BRIEFCASE.Byline: -- Staff and Wire Services
Ride changes can be heard
A judge ruled Monday that a jury can hear about changes The Walt Disney Noun 1. Walt Disney - United States film maker who pioneered animated cartoons and created such characters as Mickey Mouse and Donald Duck; founded Disneyland (1901-1966)
Disney, Walter Elias Disney Co. made to the ``Indiana Jones Adventure'' following a woman's death from a ruptured brain aneurysm brain aneurysm Cerebral aneurysm Neurology A dilated and weak segment of a cerebral artery, often located in the circle of Willis at the base of the brain, which is susceptible to rupture; BAs may be caused by birth defects or follow poorly controlled HTN Clinical , which her family contends was triggered by the Disneyland attraction that she rode on her honeymoon.
Los Angeles Los Angeles (lôs ăn`jələs, lŏs, ăn`jəlēz'), city (1990 pop. 3,485,398), seat of Los Angeles co., S Calif.; inc. 1850. Superior Court Judge James R. Dunn issued his ruling as trial approaches in the case brought by the estate of Cristina Moreno of Spain in September 2001.
According to according to
1. As stated or indicated by; on the authority of: according to historians.
2. In keeping with: according to instructions.
3. the suit, the 23-year-old Barcelona woman complained of a severe headache after riding the Indiana Jones Adventure on June 25, 2000. She was hospitalized that evening after losing consciousness and was found to have brain hemorrhaging. She died Sept. 1.
Her family's complaint alleges Disney decided to ``push the envelope to the extreme'' in designing the attraction, creating a ride that is ``fast, turbulent, combining the ups and downs ups and downs
Alternating periods of good and bad fortune or spirits.
ups and downs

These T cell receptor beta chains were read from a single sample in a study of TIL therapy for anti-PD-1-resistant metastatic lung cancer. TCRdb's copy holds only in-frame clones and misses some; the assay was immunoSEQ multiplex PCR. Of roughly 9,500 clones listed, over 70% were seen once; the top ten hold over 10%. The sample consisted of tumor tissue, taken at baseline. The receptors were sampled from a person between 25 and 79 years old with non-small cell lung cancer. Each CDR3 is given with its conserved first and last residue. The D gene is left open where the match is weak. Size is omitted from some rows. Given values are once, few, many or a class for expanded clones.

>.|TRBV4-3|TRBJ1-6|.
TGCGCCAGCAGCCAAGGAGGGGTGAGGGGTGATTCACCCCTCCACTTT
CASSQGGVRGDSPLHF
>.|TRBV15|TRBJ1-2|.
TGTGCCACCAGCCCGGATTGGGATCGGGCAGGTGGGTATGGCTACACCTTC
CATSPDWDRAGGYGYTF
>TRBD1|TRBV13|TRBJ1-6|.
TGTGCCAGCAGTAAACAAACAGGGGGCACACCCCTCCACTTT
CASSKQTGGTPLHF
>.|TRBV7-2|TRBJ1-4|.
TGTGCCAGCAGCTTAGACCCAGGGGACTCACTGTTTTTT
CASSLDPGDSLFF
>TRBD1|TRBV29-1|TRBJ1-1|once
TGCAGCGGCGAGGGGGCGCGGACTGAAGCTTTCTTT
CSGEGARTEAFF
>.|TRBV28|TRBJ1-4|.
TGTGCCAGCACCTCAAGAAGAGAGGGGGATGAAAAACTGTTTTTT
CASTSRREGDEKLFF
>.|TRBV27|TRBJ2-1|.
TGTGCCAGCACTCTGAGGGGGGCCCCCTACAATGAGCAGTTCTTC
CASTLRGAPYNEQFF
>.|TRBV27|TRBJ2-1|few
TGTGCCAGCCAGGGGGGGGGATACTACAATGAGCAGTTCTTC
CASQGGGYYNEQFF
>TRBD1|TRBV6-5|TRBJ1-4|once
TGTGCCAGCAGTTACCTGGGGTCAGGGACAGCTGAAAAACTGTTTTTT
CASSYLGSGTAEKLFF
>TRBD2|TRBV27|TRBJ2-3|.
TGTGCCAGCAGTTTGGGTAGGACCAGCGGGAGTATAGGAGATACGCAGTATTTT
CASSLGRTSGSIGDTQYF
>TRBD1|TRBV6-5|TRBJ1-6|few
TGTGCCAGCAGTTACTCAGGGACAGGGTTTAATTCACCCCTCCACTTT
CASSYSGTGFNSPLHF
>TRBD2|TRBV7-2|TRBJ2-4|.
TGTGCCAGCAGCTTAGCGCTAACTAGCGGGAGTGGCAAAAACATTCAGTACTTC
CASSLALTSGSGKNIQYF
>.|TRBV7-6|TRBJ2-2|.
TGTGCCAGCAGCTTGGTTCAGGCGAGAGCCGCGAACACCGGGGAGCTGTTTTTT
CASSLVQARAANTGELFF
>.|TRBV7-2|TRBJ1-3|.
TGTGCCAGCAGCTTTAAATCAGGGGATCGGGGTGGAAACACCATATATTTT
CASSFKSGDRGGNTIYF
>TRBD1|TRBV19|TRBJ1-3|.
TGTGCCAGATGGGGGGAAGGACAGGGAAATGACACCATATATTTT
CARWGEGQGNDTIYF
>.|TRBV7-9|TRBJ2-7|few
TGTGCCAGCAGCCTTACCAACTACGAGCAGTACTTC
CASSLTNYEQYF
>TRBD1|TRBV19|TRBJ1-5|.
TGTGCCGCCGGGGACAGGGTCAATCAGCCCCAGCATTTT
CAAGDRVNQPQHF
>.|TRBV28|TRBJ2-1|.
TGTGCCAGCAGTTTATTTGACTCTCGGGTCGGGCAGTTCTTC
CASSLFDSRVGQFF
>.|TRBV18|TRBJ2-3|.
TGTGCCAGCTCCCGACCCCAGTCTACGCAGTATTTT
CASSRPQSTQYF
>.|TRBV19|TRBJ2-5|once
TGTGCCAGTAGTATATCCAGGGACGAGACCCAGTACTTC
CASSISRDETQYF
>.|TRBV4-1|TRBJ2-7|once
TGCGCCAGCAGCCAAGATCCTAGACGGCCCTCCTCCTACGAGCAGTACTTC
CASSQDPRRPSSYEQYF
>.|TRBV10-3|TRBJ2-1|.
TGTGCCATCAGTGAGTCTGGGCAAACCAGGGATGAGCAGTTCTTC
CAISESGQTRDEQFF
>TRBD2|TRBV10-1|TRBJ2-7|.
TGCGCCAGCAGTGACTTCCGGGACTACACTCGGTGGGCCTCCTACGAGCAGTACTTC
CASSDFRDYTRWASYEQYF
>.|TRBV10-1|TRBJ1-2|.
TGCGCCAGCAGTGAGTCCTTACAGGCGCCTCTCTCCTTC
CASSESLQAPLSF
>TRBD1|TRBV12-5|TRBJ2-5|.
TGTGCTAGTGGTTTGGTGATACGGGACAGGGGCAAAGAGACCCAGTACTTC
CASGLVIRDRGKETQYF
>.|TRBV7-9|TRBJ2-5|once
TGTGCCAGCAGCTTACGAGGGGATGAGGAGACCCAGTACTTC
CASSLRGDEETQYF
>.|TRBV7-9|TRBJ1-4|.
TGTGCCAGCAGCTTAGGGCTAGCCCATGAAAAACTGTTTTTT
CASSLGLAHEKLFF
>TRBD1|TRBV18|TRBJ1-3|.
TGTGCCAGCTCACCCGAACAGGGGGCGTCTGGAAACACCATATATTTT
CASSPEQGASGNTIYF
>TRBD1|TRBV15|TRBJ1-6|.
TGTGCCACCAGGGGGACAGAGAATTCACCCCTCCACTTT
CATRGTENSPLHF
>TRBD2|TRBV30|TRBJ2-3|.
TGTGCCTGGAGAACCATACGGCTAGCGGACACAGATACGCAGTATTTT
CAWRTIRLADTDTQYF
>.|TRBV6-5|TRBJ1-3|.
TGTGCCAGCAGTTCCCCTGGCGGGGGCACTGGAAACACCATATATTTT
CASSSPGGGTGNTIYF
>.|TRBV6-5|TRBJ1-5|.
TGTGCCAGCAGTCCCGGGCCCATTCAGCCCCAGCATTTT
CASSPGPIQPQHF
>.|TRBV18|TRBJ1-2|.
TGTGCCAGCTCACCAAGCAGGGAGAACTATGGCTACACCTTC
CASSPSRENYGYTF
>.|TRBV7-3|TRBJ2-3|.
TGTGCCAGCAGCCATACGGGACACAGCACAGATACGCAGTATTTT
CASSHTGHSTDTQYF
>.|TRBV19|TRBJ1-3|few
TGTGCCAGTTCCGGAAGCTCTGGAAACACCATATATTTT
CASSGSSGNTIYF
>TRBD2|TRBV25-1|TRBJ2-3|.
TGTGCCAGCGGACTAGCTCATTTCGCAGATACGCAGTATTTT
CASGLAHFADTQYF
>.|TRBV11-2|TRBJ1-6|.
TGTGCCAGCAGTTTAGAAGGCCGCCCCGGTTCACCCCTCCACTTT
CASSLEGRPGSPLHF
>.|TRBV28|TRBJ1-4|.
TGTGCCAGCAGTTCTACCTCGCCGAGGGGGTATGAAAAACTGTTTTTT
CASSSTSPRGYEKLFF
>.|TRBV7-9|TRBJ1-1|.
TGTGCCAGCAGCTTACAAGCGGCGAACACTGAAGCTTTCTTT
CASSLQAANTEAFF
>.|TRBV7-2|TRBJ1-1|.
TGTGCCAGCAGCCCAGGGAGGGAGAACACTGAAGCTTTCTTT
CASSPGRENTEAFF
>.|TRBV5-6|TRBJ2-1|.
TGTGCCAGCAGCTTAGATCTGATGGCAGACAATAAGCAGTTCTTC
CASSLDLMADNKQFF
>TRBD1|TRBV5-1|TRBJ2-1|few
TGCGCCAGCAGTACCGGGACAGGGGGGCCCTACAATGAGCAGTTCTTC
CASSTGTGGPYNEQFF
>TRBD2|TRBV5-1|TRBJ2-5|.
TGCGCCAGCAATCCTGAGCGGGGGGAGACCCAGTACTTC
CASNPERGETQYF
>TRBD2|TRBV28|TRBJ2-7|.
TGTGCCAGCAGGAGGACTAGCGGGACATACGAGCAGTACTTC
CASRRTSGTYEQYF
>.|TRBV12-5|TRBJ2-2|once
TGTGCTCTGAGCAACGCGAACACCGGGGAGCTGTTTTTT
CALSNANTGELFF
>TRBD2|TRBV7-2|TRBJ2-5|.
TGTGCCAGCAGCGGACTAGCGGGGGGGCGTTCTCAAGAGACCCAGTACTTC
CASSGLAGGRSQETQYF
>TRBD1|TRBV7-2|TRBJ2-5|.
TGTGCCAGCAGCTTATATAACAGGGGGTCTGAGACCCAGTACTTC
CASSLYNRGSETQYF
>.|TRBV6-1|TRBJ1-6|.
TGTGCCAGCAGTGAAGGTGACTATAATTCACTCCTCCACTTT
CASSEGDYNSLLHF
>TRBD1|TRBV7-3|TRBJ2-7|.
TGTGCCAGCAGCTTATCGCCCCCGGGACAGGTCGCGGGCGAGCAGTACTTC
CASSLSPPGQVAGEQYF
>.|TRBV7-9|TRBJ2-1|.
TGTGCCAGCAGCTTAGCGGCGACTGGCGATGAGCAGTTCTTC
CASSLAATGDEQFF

alternating periods of good and bad luck or high and low spirits of a roller coaster What a bad CD-R disc is often called. See CD-R and underrun. with jarring jumps, drops and unpredictable movements.''
Attorneys for Disney maintain the attraction is safe and that the woman's death was unrelated to the ride, which opened in March 1995 and is still part of the park's Adventureland.
Calpine wants to make payment
WASHINGTON -- Calpine Corp. is asking the judge overseeing its bankruptcy reorganization to allow it to make a $100 million payment to holders of its second-lien debt.
The San Jose-based energy company has been operating under Chapter 11 protection from creditors through the U.S. Bankruptcy Court bankruptcy court n. the specialized Federal court in which bankruptcy matters under the Federal Bankruptcy Act are conducted. There are several bankruptcy courts in each state, and each one's territory covers several counties. in Manhattan since December 2005.
According to court papers filed Friday, Calpine has until Dec. 31 to agree on a schedule for paying the holders of its second-lien debt, which consists of about $3.7 billion in notes and loans with varying maturity dates.
To do this, Calpine wants the bankruptcy judge to alter the rules governing how it can use its cash collateral.
The federal Bankruptcy Code Bankruptcy Code may refer to:
Its current cash-collateral agreement allowed Calpine to pay second-lien-debt holders $78 million in 2006. Court papers said any payments made beyond Dec. 31 would have to be agreed upon Adj. 1. agreed upon - constituted or contracted by stipulation or agreement; "stipulatory obligations"